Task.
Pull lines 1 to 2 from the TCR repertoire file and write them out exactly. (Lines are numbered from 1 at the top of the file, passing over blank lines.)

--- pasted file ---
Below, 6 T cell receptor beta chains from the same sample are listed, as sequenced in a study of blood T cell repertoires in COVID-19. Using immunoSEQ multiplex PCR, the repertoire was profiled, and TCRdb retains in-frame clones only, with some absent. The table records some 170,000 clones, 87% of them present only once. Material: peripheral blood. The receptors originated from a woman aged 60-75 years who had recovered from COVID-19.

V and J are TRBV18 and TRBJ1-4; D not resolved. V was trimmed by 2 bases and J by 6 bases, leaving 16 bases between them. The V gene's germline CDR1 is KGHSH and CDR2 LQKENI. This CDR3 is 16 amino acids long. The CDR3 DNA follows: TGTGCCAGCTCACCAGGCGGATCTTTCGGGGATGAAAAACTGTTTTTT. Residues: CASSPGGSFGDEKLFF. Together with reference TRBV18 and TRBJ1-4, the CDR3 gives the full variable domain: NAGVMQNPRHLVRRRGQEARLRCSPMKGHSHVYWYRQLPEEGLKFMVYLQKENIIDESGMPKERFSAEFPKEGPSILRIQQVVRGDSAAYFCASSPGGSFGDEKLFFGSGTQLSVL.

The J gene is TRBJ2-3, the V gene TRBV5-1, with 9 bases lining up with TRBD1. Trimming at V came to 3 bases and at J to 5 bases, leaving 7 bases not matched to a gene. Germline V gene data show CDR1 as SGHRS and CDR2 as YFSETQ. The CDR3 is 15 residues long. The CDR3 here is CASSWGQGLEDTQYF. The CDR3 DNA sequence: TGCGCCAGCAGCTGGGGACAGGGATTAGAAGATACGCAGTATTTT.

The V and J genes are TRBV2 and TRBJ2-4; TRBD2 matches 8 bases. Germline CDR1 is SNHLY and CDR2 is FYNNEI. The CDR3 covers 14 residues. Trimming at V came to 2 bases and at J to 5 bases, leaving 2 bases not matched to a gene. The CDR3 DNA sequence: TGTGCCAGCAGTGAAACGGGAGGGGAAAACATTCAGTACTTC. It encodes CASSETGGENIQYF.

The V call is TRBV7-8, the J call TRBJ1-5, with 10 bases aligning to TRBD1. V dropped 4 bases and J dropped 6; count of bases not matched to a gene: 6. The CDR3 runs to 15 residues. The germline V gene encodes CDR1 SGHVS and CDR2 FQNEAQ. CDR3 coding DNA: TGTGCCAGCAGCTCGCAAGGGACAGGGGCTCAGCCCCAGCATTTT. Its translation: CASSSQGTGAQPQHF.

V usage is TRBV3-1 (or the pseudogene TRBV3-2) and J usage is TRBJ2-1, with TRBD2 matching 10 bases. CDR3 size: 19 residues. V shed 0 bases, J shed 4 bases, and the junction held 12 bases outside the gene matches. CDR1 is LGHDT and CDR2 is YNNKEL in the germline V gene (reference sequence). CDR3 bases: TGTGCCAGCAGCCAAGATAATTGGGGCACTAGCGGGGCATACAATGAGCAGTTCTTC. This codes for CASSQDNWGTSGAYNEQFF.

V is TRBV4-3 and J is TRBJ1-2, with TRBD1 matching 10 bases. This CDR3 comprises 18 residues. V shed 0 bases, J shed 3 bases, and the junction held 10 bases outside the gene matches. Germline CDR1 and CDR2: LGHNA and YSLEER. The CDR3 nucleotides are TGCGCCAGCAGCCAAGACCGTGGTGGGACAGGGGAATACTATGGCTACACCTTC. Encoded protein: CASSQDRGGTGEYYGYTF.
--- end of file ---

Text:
Below, 6 T cell receptor beta chains from the same sample are listed, as sequenced in a study of blood T cell repertoires in COVID-19. Using immunoSEQ multiplex PCR, the repertoire was profiled, and TCRdb retains in-frame clones only, with some absent. The table records some 170,000 clones, 87% of them present only once. Material: peripheral blood. The receptors originated from a woman aged 60-75 years who had recovered from COVID-19.

V and J are TRBV18 and TRBJ1-4; D not resolved. V was trimmed by 2 bases and J by 6 bases, leaving 16 bases between them. The V gene's germline CDR1 is KGHSH and CDR2 LQKENI. This CDR3 is 16 amino acids long. The CDR3 DNA follows: TGTGCCAGCTCACCAGGCGGATCTTTCGGGGATGAAAAACTGTTTTTT. Residues: CASSPGGSFGDEKLFF. Together with reference TRBV18 and TRBJ1-4, the CDR3 gives the full variable domain: NAGVMQNPRHLVRRRGQEARLRCSPMKGHSHVYWYRQLPEEGLKFMVYLQKENIIDESGMPKERFSAEFPKEGPSILRIQQVVRGDSAAYFCASSPGGSFGDEKLFFGSGTQLSVL.